UFW (Uncomplicated Firewall) is a simple front-end for iptables.
ufw status # Default output ufw status verbose # Also list Logging, Default policies and profiles
Status: active Logging: on (low) Default: deny (incoming), allow (outgoing), deny (routed) New profiles: skip To Action From -- ------ ---- 80 ALLOW Anywhere 22 ALLOW 192.168.178.9 80 (v6) ALLOW Anywhere (v6)
The following commands will enable/disable the firewall AND update the startup scripts that automatically start the firewall on boot.
ufw enable ufw disable
ufw allow 53 # Allow incoming access to both UDP + TCP on port 53 (DNS) ufw allow 53/tcp # Allow only incoming tcp traffic ufw allow 53/udp # Allow only incoming udp traffic ufw allow from 192.168.178.9 to any port 99/tcp # Allow access to port from given IP ufw allow 1000:2000/tcp # Allow port-range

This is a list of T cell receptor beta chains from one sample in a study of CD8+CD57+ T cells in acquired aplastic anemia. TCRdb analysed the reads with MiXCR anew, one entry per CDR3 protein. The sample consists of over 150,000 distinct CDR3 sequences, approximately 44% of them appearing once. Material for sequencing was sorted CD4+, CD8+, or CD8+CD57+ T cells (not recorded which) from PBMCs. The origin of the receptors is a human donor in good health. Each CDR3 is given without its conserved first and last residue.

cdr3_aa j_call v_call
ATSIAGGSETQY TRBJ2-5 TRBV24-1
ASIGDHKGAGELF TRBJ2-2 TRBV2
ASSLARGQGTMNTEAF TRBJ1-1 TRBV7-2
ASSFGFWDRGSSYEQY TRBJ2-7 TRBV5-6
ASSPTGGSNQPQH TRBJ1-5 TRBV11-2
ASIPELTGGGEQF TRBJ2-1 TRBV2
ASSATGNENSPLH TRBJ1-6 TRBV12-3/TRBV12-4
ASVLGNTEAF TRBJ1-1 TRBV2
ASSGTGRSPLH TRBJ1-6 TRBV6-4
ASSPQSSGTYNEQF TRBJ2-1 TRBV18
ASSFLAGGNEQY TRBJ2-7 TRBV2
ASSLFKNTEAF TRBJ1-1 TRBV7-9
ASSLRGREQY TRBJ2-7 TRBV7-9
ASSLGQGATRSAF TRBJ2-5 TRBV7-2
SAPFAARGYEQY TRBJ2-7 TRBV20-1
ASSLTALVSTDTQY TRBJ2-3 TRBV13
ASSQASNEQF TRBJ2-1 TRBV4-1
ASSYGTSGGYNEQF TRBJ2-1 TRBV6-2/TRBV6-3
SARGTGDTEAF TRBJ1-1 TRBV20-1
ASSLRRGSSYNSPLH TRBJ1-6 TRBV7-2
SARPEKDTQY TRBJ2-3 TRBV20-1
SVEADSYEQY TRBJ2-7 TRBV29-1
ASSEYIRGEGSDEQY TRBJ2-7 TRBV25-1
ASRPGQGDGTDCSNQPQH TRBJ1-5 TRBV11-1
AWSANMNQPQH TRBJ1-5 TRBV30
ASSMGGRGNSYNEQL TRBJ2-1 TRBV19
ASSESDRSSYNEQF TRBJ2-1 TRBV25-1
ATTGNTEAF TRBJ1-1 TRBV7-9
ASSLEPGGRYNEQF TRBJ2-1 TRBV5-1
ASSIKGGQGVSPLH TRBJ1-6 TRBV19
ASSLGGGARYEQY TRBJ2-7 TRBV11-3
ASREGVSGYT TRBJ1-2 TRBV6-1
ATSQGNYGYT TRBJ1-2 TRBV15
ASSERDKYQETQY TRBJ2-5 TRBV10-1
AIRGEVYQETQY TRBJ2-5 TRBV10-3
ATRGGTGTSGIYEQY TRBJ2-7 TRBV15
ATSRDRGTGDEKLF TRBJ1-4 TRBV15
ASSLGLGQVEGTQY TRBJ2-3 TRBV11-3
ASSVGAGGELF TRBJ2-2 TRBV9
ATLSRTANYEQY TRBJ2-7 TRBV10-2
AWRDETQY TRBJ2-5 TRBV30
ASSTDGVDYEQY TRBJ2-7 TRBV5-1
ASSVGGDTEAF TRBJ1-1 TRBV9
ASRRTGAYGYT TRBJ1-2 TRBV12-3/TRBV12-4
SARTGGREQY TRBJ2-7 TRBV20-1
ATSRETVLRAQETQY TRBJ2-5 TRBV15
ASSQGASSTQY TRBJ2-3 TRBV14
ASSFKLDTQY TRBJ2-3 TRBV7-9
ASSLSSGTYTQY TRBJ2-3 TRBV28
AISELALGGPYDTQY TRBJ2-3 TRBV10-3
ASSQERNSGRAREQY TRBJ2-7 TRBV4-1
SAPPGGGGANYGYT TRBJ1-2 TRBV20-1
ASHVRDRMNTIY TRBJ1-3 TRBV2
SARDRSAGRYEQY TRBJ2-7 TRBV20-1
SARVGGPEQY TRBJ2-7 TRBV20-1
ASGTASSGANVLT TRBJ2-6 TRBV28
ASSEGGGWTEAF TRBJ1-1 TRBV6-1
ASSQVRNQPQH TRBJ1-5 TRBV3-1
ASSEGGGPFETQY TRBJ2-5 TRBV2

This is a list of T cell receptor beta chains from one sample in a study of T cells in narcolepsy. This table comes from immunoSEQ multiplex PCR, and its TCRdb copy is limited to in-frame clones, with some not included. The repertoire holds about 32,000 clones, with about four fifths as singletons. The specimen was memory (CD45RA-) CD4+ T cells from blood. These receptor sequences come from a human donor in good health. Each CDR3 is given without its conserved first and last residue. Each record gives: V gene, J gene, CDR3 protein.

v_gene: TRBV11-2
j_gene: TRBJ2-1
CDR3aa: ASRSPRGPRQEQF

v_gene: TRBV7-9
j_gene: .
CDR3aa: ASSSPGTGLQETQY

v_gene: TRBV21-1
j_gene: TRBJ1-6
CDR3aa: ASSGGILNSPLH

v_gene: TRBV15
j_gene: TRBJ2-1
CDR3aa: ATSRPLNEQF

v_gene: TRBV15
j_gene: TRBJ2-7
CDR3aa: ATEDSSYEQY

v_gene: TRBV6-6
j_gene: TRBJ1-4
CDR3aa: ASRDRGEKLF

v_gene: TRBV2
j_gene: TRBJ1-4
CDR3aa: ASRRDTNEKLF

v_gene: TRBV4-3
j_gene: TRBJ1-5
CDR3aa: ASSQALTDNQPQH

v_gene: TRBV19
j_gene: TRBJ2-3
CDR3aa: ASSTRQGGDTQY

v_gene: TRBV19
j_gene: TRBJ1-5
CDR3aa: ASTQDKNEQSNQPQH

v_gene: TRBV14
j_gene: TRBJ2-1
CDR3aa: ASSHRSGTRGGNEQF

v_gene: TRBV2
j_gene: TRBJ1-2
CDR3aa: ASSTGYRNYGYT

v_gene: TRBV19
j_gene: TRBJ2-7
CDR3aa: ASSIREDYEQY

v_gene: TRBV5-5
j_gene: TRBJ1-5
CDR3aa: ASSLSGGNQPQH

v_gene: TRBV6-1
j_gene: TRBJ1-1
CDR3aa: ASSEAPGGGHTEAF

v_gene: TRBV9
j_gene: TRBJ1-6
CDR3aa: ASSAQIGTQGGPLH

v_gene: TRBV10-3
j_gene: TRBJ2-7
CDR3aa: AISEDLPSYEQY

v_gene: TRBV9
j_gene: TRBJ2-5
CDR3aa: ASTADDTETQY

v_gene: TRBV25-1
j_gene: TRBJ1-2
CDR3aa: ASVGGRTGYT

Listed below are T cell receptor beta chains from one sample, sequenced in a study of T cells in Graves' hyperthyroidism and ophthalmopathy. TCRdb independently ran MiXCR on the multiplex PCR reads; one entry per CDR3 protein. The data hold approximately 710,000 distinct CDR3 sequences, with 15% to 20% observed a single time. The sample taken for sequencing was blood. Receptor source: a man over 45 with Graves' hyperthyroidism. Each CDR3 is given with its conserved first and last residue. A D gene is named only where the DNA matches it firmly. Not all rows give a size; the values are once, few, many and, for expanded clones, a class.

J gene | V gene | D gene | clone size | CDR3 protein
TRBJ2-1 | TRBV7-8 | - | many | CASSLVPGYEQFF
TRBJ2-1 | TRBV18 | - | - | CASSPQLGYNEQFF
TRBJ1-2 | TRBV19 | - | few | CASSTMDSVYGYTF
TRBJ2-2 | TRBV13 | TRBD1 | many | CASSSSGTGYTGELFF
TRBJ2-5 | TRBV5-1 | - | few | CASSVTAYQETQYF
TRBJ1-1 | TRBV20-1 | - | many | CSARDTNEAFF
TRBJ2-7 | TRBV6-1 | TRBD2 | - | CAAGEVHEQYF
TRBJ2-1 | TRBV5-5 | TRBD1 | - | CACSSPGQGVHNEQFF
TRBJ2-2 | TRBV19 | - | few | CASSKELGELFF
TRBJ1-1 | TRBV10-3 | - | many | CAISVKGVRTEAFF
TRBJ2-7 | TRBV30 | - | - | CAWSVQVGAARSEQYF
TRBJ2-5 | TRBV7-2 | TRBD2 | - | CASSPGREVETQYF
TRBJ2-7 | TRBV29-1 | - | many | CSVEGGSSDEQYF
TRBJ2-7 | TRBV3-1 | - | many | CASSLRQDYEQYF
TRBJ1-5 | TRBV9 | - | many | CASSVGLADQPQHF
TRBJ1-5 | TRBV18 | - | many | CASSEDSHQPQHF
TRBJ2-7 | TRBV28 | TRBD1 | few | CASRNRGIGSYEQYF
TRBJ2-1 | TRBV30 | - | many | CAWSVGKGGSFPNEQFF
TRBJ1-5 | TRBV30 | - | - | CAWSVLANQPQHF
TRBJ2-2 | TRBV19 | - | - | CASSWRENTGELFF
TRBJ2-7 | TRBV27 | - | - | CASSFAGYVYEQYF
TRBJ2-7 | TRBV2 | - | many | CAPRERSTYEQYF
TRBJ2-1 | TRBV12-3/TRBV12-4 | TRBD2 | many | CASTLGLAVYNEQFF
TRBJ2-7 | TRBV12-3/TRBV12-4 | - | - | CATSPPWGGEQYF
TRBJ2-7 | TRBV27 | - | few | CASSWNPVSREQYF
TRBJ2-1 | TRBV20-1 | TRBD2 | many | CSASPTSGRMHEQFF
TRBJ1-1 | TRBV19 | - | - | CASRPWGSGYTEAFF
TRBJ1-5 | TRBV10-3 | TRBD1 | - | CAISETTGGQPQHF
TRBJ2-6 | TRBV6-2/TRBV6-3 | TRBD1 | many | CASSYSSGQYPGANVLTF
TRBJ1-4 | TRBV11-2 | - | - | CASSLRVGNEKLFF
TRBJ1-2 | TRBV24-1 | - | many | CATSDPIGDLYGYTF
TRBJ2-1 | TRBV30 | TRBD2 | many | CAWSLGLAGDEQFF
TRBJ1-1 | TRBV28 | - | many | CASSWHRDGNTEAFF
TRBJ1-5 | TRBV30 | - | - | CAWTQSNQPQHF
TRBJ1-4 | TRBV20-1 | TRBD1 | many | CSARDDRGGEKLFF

ufw show raw # Show the raw ip tables ufw delete deny 80/tcp # Delete a rule by prefixing the same rule with 'delete' ufw ufw status numbered # List rules with rule-numbers ufw delete [number] # Delete rule by number ufw reset # Reset all the rules to default settings
It's important to know that Docker updates iptables directly.
This means that if you run
ufw status, you might assume your firewall is blocking all ports.
However, when you start a Docker container and expose a port, Docker will update iptables directly to
allow access to the exposed port.
You can disable this functionality by editing
/etc/default/docker and change the
Be sure to restart the Docker daemon using:
service restart docker